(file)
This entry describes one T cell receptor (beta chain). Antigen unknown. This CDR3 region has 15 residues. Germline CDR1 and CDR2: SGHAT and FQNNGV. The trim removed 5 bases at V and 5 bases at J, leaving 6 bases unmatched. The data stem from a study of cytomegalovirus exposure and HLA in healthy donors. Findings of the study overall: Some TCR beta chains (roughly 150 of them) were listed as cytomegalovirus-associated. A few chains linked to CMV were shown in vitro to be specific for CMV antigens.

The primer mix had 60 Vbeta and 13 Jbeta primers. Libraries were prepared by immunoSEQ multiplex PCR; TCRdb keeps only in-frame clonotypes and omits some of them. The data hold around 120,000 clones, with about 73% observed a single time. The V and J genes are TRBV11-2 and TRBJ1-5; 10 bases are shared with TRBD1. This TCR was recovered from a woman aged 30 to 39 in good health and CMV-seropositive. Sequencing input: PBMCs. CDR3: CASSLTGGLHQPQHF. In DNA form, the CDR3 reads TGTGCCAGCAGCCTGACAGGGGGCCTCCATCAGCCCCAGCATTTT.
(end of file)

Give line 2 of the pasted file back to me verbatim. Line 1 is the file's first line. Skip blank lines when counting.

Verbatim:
The primer mix had 60 Vbeta and 13 Jbeta primers. Libraries were prepared by immunoSEQ multiplex PCR; TCRdb keeps only in-frame clonotypes and omits some of them. The data hold around 120,000 clones, with about 73% observed a single time. The V and J genes are TRBV11-2 and TRBJ1-5; 10 bases are shared with TRBD1. This TCR was recovered from a woman aged 30 to 39 in good health and CMV-seropositive. Sequencing input: PBMCs. CDR3: CASSLTGGLHQPQHF. In DNA form, the CDR3 reads TGTGCCAGCAGCCTGACAGGGGGCCTCCATCAGCCCCAGCATTTT.